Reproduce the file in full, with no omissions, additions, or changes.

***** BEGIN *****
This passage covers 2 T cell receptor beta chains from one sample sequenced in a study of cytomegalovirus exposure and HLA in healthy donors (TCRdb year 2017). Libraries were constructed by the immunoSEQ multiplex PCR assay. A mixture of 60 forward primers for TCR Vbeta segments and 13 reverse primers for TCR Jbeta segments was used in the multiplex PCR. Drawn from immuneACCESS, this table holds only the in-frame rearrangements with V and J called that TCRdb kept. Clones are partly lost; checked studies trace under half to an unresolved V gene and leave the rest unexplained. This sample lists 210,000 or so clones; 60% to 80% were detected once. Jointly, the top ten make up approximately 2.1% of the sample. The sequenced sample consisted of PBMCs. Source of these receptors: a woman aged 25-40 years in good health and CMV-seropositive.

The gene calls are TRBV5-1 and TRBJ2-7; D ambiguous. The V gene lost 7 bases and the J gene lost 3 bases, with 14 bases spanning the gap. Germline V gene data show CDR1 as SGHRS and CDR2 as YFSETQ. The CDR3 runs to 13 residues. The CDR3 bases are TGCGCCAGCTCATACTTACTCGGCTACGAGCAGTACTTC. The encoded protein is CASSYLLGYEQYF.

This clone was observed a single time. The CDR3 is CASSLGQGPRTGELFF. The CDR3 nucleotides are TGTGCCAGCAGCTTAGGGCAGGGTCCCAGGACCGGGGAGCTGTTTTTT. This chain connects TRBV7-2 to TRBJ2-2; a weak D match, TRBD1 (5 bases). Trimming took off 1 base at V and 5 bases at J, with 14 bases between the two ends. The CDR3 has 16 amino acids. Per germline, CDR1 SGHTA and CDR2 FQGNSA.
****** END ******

This passage covers 2 T cell receptor beta chains from one sample sequenced in a study of cytomegalovirus exposure and HLA in healthy donors (TCRdb year 2017). Libraries were constructed by the immunoSEQ multiplex PCR assay. A mixture of 60 forward primers for TCR Vbeta segments and 13 reverse primers for TCR Jbeta segments was used in the multiplex PCR. Drawn from immuneACCESS, this table holds only the in-frame rearrangements with V and J called that TCRdb kept. Clones are partly lost; checked studies trace under half to an unresolved V gene and leave the rest unexplained. This sample lists 210,000 or so clones; 60% to 80% were detected once. Jointly, the top ten make up approximately 2.1% of the sample. The sequenced sample consisted of PBMCs. Source of these receptors: a woman aged 25-40 years in good health and CMV-seropositive.

The gene calls are TRBV5-1 and TRBJ2-7; D ambiguous. The V gene lost 7 bases and the J gene lost 3 bases, with 14 bases spanning the gap. Germline V gene data show CDR1 as SGHRS and CDR2 as YFSETQ. The CDR3 runs to 13 residues. The CDR3 bases are TGCGCCAGCTCATACTTACTCGGCTACGAGCAGTACTTC. The encoded protein is CASSYLLGYEQYF.

This clone was observed a single time. The CDR3 is CASSLGQGPRTGELFF. The CDR3 nucleotides are TGTGCCAGCAGCTTAGGGCAGGGTCCCAGGACCGGGGAGCTGTTTTTT. This chain connects TRBV7-2 to TRBJ2-2; a weak D match, TRBD1 (5 bases). Trimming took off 1 base at V and 5 bases at J, with 14 bases between the two ends. The CDR3 has 16 amino acids. Per germline, CDR1 SGHTA and CDR2 FQGNSA.